JOURNAL ARTICLE

Attempts to utilize and integrate traditional medicine in North Korea

Byungmook Lim, Jongbae Park, Changyon Han
Journal of Alternative and Complementary Medicine: Research on Paradigm, Practice, and Policy 2009, 15 (3): 217-23
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AIM: To summarize the way North Korea attempted to modernize its system of traditional medicine and integrate it with Western biomedicine.

METHODS: We reviewed clinical textbooks and periodicals of traditional Korean medicine published in North Korea, research reports on North Korean health and medicine published elsewhere, and conducted interviews of defectors from North Korea who were students or clinicians of traditional medicine.

RESULTS: Key findings of this study are: (1) North Korea has attempted several ways of integrating traditional medicine into education and clinical practices; (2) North Korea's communist government provided the main driving force for an integration policy; (3) school curricula of both Western and traditional Korean medicine incorporated knowledge of both disciplines, yet more weight was placed on traditional Korean medicine; (4) a combination of Western diagnosis and Korean therapeutics was the most frequent example of integration, while the dual system approach with reciprocal practice was also explored; (5) several forms of integrative therapeutic mixture were practiced including concurrent medication, injection on acupuncture points, and intramuscular or intravenous injection of extracts from medicinal plants; and (6) limited resources for research and the underdeveloped level of clinical research failed to secure rigorous scientific advancement.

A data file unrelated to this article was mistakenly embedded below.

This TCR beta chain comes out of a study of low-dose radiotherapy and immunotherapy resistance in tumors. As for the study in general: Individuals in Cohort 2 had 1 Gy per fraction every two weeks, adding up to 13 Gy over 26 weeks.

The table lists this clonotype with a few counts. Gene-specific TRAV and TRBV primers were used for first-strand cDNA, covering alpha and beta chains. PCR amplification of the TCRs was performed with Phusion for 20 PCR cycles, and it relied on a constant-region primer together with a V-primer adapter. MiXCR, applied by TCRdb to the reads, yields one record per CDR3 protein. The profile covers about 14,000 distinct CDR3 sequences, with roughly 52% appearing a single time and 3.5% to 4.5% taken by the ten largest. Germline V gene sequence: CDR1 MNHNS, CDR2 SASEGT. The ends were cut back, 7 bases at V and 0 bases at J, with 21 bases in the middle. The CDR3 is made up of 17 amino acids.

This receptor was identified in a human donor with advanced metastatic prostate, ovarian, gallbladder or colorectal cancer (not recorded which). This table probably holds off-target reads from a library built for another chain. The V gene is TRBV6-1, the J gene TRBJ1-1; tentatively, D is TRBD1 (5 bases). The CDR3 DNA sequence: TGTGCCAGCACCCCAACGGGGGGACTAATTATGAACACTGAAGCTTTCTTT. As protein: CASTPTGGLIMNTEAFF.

CONCLUSIONS: Despite the government-driven attempt to create an ideal integrative system of medicine, according to our findings, the actual introduction of an integrative system into practice was far from the North Korean government's anticipated outcome in regards to clinical practice. We hypothesize this was due to famine, economic crisis, and political isolation from the international realm. Traditional Korean medicine seems to have served the population, which is in desperate need of treatment amid difficulties in health, while North Korea's Western biomedicine-based health delivery system has been badly affected.

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